This is a very different view than one that would make a pre-linguistic experience of God foundational to all language about God. The Rambam is thus not a wordless encounter theologian. (It is also inept, given the Rambam’s conception of God, to suppose that we “encounter” God. We have encounters with particulars, at particular times and places, but God is necessarily not a particular, for the Rambam, and not present at any particular time or place. All the figures I discuss, starting with Buber, are anti-Maimonidean in their talk of an “encounter” with God: that is meant precisely to undermine Maimonidean and other religious rationalism, to presuppose a personalist God rather than the abstraction that rationalists revere.)
6) To MK: No, I certainly do not want the Torah “to become Heidegger’s Being.” Affinities between the two are drawn out beautifully in Peter Gordon’s book on Heidegger and Rosenzweig, but my own view might better be put by saying that I’d like Heidegger’s Being to become more like the Torah’s God.
MK seems more generally uncomfortable about using Heidegger for Jewish thought, and I imagine other people will feel this way as well. I understand that discomfort, of course. Nevertheless, Heidegger provides very useful tools for thinking about language and revelation (although on language, it is at least equally important for modern Jewish theologians to absorb the crisper, more rigorous, and more thorough-going, investigations of meaning to be found in the so-called “analytic” tradition of philosophy: in Russell, Wittgenstein, Quine, Davidson, Dummett, Kripke, Putnam and Brandom, especially). We should never overlook Heidegger’s hostility to liberalism, which is deeply built into his thought (his anti-Semitism is I think less important: it depends on the misconception that all Jews are liberal cosmopolitans), but that doesn’t mean there is nothing to learn from him.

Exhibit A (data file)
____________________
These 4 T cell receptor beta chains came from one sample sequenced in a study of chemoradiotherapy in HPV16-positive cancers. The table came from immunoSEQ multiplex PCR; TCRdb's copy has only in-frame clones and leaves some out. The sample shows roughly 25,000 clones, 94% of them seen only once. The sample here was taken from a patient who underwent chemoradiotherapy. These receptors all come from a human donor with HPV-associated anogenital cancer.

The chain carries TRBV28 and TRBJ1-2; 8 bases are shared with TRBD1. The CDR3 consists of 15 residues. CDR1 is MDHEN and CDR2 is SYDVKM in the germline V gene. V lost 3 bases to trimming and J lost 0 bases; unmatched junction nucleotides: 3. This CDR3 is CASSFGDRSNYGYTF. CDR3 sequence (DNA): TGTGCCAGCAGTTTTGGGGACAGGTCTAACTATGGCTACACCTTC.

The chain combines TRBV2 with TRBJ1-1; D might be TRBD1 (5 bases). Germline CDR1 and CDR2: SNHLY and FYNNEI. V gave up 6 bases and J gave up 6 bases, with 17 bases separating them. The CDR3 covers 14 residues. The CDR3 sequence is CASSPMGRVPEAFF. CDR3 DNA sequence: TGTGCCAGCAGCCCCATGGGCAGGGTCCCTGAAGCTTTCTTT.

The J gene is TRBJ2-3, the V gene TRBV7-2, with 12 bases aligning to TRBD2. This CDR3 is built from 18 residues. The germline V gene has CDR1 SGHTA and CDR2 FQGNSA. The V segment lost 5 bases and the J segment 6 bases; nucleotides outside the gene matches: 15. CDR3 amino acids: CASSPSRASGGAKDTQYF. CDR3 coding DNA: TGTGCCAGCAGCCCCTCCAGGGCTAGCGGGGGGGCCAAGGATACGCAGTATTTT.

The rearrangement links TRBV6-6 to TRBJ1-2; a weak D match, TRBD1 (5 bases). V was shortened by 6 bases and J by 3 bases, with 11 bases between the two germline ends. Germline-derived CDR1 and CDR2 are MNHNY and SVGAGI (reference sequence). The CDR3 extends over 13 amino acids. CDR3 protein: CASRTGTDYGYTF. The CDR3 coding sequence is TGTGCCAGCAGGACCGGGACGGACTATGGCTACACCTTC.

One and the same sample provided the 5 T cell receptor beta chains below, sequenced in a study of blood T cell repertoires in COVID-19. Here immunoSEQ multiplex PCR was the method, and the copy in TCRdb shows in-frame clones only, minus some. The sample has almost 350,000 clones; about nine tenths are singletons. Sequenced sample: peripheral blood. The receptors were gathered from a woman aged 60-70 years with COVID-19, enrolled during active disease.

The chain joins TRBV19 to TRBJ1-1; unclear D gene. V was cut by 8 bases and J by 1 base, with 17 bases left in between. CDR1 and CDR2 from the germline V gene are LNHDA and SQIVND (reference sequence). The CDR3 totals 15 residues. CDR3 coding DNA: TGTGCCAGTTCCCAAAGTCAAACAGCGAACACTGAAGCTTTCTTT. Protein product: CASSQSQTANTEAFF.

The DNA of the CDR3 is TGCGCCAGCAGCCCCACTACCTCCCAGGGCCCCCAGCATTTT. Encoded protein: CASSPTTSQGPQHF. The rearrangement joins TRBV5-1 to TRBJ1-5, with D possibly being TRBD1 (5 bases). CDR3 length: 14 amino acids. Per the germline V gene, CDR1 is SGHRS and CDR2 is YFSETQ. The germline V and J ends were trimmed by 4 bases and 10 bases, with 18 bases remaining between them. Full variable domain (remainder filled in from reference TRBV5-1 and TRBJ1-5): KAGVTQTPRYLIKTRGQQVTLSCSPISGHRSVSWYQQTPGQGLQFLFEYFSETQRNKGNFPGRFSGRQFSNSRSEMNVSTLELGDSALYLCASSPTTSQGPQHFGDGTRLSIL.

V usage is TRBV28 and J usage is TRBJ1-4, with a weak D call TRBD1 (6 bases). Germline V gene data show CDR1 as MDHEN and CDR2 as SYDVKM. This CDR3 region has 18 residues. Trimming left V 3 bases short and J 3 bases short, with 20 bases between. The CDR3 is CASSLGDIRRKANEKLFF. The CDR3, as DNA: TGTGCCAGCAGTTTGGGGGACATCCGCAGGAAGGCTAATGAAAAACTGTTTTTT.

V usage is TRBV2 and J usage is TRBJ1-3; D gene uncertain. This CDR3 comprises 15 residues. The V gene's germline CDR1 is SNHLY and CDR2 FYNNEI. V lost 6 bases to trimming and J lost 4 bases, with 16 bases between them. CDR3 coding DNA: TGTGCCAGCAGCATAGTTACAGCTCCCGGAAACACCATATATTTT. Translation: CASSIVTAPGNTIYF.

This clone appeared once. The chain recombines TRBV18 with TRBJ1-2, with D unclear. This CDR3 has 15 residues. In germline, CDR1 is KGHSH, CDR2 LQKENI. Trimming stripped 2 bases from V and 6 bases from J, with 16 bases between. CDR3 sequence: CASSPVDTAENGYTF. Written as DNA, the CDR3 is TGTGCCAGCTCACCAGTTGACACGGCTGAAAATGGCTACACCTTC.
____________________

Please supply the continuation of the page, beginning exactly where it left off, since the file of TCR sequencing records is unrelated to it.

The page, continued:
In a debate with Isaac Breuer, Yeshayahu Leibowitz once exclaimed, “Dr. Breuer, why should we deceive ourselves? You know as well as I that in our treatment of philosophical questions both of us — who consider ourselves believing Jews…— do not draw upon Jewish sources but upon the atheistic anti-Semite Kant. We cannot do otherwise!” Today Jews discussing philosophical questions might say the same about Heidegger. And while it is a bit unfair to call Kant an anti-Semite, it’s certainly not unfair to say that of Heidegger. So it’s a dark irony that Jews, including Levinas, have drawn so much on Heidegger. But this is an irony we need to live with. Once again, as in so many other respects, we can understand our own, specifically Jewish beliefs properly only when we recognize openly how much they depend on ideas we draw from a larger, non-Jewish — and yes, sometimes anti-Semitic — context.